Mother-of-two Robyn shares her story of accidental pregnancy, followed by multiple miscarriages, a diagnosis of ‘super fertility’, and IVF…
In 2014, I fell pregnant with my son. My husband and I had been together for about nine years. It was the first time we didn’t use contraception, by mistake, and I fell pregnant.
I was so naïve. We had been planning on having a baby maybe about a year later. And I thought, “Oh well, that’s great. I fell pregnant first time. A bit earlier than we expected or had planned for, but great.”
So, one time. Because I’d gone off the pill, I had one of those apps to show how fertile you were. I was on a day, when I think there was a 3% chance where you could fall pregnant. So, it wasn’t even near ovulation. And when I tell you the rest of my story it will make sense, but I was thinking, “Oh well, I won’t fall pregnant,” and then I did. That was conception number one. So, so, so easy. Pregnancy was straightforward.
I was one of those people, I’m embarrassed to say, that would tell people, “Oh, we were so lucky, I know how lucky we were. So easy to fall pregnant.” I would say this to people that were battling, and I’m actually so ashamed by my naivety and how I held conversations with people that were going through their own struggles.
I honestly believe that a huge part of the reason that I went through such terrible secondary infertility was to help other people, and I feel like I really have helped other people on their journey to conception and to getting their rainbow baby.
“ The first month we tried I fell pregnant, and I thought, "Oh well, that was easy again." And then a few weeks into it, I started spotting. ”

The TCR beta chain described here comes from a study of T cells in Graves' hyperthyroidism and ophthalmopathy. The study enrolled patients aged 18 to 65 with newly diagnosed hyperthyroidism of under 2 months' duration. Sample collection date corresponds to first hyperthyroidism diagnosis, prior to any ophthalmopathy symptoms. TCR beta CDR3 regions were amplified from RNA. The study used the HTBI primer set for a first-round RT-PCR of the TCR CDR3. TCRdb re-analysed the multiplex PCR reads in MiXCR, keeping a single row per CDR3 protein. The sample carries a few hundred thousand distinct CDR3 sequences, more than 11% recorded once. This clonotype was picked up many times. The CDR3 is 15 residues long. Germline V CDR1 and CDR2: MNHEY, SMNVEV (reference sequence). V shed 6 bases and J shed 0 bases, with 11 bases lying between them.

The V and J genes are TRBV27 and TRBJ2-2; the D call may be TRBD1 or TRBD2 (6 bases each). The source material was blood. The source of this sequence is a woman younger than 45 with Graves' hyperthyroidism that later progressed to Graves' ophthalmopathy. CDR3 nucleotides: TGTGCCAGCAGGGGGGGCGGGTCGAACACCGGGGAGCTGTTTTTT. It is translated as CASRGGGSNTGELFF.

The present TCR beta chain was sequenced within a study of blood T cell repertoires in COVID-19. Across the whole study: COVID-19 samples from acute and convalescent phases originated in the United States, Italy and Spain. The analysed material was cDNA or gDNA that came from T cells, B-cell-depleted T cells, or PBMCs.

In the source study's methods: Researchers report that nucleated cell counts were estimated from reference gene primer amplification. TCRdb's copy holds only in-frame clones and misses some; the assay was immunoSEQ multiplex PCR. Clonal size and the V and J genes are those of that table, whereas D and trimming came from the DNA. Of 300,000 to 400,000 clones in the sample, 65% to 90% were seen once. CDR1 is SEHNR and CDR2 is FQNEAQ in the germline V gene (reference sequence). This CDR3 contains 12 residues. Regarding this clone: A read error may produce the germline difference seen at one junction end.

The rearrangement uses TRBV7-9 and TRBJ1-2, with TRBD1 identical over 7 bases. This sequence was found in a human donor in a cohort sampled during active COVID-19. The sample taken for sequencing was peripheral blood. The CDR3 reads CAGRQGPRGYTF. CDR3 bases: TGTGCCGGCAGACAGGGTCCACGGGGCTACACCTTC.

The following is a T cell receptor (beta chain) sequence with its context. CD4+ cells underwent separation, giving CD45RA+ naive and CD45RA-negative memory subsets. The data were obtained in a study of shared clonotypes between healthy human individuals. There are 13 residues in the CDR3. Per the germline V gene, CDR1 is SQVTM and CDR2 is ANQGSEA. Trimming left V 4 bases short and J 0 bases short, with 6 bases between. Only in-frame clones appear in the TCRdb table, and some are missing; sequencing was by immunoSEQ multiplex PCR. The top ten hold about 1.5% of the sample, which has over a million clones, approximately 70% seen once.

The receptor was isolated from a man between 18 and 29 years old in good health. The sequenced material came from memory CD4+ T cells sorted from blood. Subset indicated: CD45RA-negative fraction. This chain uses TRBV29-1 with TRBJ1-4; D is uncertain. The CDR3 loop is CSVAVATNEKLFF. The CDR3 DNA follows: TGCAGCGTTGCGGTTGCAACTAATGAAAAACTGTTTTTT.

My son turned two and we were ready to start trying again and I thought, “It’ll take maybe one or two months, three tops, and I’ll be pregnant.” But it was never a consideration that I wouldn’t fall pregnant or have a problem with it. I was just completely naïve to it.
The first month we tried I fell pregnant, and I thought, “Oh well, that was easy again.” And then a few weeks into it, I started spotting, and had my first miscarriage. It was such a confusing time because the doctors were quite blasé about it, which I learned later on they are. They treat miscarriage as ‘25% of people have miscarriages and this is what you need to do’, kind of thing. It was the first of four miscarriages.
My brother and sister-in-law had had IVF. And I remember saying at the time, I would never have IVF. I was so health-conscious. I could just never inject myself. I thought, if it’s not meant to happen, it’s not meant to happen. And it’s such a lesson. You can just never judge until you’re in that situation. So I had these four back to back miscarriages, and I changed doctors in between, which is also a horrible experience because each time I had to start again and each time they kind of brushed off having the miscarriages and that’s when I changed doctors. But then I heard of a fertility clinic in Johannesburg, and I set up a Skype consult for the doctor. I’d sent him an Excel Spreadsheet with every single bit of information over my last year and a half of having these four miscarriages, and all my blood results.
“ He said to me, ‘You have something called hyper or super fertility.' ”
I’d done that with all previous doctors, and none of them had taken the time to look through the results. So I’d sent through these comprehensive notes and he came up on the screen and immediately I looked into his eyes, and I just knew that he was the doctor. And he said, “Hello, Robyn. I’m Will. I’m so sorry for what you’ve been through. I’m here to help.” And he said, “I’ve looked through your notes and I know what the problem is. We can start off by you asking any questions, or I can start. How would you like to start off?” And immediately I had so much trust in this incredible doctor and I wish I had gone to him earlier, but I also am glad I didn’t because then we wouldn’t have the daughter that we do, if the timing was any different.
I also don’t think I would have learned the life lessons that I had, and being able to help people along the way, so everything happens for a reason. He said to me, “You have something called hyper or super fertility.” Which is something I’d never heard of, when your body falls pregnant with every cycle. And normally what happens with women is if they fall pregnant that cycle, their body immediately does a natural genetic screening. And if the embryo isn’t viable, your body is able to detect immediately that it’s not viable and you’ll get your period. And you’ll never know that there was a potential pregnancy.